Liberty Baptist Theological Seminary
Evangelism Vision: A Lifetime Change
Submitted to Dr. Harold D. Bryant
In Partial Fulfillment
Of the Requirements for the Course
19 August 2011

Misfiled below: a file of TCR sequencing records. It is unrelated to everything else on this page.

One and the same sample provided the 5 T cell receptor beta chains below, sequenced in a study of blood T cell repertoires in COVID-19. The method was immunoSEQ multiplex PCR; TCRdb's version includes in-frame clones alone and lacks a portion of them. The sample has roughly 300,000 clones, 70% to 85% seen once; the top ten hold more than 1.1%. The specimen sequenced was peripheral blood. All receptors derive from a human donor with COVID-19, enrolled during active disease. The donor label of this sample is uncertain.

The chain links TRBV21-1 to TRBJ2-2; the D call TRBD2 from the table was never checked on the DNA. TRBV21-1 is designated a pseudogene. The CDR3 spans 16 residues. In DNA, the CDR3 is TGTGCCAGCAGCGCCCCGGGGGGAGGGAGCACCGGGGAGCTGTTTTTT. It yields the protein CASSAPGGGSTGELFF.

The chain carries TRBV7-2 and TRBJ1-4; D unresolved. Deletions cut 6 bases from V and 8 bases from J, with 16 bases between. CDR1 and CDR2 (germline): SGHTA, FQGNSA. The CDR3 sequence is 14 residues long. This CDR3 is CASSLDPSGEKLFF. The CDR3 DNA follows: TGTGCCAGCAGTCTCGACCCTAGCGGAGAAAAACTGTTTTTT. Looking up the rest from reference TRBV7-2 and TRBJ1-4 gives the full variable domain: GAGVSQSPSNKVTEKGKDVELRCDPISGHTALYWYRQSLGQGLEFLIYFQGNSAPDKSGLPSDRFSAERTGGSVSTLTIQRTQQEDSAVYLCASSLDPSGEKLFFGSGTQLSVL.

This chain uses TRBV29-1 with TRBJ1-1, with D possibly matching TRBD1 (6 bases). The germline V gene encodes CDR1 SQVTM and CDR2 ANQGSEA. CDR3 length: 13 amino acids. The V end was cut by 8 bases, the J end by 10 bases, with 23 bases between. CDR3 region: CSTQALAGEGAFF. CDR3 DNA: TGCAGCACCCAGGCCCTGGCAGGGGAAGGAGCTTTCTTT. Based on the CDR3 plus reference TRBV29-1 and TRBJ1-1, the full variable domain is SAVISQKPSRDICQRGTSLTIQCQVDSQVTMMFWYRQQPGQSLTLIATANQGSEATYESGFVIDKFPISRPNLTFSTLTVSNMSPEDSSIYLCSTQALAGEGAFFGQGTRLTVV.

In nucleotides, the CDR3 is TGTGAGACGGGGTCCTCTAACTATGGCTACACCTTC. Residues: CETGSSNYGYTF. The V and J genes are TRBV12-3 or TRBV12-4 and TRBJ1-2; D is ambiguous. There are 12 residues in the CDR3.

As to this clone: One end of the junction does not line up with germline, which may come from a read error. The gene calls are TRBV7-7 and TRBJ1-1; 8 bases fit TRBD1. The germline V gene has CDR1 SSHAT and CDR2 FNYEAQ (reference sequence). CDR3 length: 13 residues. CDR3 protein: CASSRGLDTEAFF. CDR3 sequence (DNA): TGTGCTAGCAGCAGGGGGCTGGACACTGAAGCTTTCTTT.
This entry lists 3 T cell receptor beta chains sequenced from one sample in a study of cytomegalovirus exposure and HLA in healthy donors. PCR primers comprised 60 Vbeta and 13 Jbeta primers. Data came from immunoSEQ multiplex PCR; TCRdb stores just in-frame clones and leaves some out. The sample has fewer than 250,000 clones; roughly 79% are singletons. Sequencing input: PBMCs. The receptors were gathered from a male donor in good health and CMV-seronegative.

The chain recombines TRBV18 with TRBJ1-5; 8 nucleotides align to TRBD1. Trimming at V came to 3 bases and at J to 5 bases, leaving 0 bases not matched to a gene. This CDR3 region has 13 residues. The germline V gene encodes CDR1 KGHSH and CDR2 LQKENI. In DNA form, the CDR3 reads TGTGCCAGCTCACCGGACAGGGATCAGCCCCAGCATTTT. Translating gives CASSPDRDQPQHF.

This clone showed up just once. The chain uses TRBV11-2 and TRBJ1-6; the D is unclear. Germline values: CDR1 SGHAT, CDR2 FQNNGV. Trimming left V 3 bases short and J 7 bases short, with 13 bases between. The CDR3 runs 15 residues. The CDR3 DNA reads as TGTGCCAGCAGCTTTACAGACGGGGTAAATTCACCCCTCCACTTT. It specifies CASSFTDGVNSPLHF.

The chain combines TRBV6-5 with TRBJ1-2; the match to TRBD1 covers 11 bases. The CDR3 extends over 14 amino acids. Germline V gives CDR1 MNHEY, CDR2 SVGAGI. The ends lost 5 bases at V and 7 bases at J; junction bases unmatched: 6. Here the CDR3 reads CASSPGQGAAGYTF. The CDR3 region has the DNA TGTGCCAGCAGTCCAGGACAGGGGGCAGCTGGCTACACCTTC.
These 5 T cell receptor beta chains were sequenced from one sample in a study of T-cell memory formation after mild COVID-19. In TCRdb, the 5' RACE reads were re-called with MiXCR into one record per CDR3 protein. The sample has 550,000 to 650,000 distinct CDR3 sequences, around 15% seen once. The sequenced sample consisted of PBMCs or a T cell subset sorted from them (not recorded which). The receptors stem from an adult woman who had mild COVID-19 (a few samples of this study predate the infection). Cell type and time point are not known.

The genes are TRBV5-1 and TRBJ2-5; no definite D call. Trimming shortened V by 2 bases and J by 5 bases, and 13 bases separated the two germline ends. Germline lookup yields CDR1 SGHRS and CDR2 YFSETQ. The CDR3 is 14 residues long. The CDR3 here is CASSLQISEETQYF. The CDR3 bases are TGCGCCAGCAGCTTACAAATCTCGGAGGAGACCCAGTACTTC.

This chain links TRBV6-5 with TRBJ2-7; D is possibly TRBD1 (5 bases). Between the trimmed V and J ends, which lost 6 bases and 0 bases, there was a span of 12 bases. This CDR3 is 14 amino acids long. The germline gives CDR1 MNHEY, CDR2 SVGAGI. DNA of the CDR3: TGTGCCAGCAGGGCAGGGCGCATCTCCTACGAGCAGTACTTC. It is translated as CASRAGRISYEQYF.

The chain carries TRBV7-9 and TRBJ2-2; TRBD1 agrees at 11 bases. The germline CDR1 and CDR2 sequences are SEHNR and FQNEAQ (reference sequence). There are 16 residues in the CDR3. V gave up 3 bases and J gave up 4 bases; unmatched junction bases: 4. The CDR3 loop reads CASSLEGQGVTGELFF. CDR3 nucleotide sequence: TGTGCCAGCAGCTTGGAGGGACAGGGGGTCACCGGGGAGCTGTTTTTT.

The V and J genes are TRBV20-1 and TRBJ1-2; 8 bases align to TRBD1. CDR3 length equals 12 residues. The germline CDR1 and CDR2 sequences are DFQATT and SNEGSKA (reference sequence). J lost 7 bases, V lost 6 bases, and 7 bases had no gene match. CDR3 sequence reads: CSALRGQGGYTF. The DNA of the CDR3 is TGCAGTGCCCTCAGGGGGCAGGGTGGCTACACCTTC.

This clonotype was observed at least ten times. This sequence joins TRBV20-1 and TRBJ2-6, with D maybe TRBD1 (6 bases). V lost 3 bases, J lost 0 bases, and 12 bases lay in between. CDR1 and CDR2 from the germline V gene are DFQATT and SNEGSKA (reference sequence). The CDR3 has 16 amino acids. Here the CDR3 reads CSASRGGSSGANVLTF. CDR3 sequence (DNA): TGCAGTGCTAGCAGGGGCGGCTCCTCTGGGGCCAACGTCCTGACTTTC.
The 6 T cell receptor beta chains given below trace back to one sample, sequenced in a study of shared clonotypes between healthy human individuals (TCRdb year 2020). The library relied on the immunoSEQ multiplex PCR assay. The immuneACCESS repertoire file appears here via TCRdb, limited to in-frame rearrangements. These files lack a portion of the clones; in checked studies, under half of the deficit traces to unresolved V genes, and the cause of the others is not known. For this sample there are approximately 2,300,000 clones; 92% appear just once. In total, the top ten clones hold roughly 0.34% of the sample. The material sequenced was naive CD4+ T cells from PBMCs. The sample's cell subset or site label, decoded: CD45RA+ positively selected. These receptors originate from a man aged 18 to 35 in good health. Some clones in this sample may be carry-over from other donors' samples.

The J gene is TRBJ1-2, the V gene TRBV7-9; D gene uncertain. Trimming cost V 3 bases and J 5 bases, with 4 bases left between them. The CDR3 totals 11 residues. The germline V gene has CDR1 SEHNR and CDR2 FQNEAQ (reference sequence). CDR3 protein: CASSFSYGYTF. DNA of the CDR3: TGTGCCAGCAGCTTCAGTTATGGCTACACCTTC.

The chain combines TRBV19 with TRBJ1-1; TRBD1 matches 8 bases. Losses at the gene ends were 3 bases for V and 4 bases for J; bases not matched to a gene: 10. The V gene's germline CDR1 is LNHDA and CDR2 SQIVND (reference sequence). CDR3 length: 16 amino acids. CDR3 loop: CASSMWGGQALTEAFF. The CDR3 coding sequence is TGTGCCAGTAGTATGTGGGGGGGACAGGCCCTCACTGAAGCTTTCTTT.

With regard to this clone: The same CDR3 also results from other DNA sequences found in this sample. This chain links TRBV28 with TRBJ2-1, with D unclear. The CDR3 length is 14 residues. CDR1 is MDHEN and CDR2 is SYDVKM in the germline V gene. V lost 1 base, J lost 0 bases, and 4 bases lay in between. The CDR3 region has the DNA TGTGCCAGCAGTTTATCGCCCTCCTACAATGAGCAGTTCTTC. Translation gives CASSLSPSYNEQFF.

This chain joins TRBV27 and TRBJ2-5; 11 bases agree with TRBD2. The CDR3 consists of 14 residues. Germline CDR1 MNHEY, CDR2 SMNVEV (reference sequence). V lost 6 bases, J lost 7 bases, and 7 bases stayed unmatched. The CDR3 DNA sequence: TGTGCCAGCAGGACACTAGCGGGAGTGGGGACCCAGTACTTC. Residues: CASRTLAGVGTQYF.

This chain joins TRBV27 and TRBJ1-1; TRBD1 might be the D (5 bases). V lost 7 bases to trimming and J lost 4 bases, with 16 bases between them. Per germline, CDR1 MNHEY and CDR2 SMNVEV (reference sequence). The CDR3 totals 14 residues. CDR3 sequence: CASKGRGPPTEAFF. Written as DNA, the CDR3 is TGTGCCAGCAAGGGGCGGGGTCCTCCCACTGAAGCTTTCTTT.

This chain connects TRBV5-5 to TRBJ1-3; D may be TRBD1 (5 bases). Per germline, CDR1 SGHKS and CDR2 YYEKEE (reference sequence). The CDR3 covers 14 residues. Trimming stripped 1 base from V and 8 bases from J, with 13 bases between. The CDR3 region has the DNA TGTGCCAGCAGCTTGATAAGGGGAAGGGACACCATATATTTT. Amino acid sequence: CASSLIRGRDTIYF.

What is the first thing that pops into your head when you think of evangelism? That’s scary! Am I going to be rejected? It’s not my spiritual gift! This paper explains the Great Commission and its relationship to evangelism on the vision and challenge of what God is doing in my life in the area of evangelism. It also looks at how I think of evangelism, gives explanation of evangelism and challenges my rethinking on how evangelism could be done in a way to help me begin to share my faith in new and natural way. The Christian interpretation of the Great Commission to share God's Word through evangelism is defined outside the walls of the church and best understood by first discussing the nature of evangelism in Christianity. The writing of Dr. David Earley and Dr. David Wheeler, Dr. Jerry Pipes and Victor Lee, Richard Leach, William Fay, and the videos from Dr. David Wheeler have helped my fears of evangelism. This semester I have learned and developed new perceptions and challenges about evangelism which has challenged my way of thinking. The way I think centers around three aspects of Christian witness: Physical Service, Spiritual Conversation, and Intellectual Conversation. The first aspect of evangelism can be characterized as physical includes things like: Social Justice, Acts of Service; feeding the hungry and clothing the poor—anything that embodies benevolence and/ or philanthropy. It is the physical service that we provide for people who have needs anywhere at any time. For example Dr. Wheeler says that “Ministry evangelism and servant evangelism . . . intentionally seek to meet people’s needs in order to open the doors for the gospel message.” This act of caring service will lead to a Spiritual conversation resulting in the Holy Spirit taking charge. The second aspect of evangelism deals with making spiritual conversation a priority. I think the gospel itself is expressed during this phase. I regularly look at my day and wonder about the conversations I might have with people. I look at my list of friends that I’m praying for and see if I’m being led to go have the next conversation with them. I’m at a stage of life where I don’t have enough contacts; therefore I’ll work at making some. Furthermore, following the Holy Spirits’ lead by verbally proclaiming the gospel and inviting the listener to respond is what we can call proclamation or declaration—it is the verbal expression of the gospel message. McRaney states that, “Ultimately, only God opens and prepares the heart to receive the gospel. It’s also the actual evangelism aspect. I list this second because it then leads into the third aspect. The third aspect of evangelism is intellectual conversation, where I must be able to possess and capable of utilizing Systematic Theology and Apologetic. Saying I use Systematic Theology or Apologetic technique is just a fancy way of organizing my thoughts on what I believe about God and why I am a Christian. Apologetics is how you answer questions concerning the faith that you have and explaining your reasons for holding them. At this point, the use of Fay’s “Share Jesus Without Fear” book will come in handy. But I have learned that ultimately we have to rely on the Holy Spirit—remember our role: we are responsible for contact, while God is responsible for conversion. However, part of that contact doesn’t necessarily involve being prepared to use the intellectual aspect of our Christian witness, but mainly relies on one’s testimony. Dr. Earley says, “Sharing your story makes evangelism personal and relational . . . because when people listen to you, instead of being a professional salesman, you are a satisfied customer. All three are important aspects of the...
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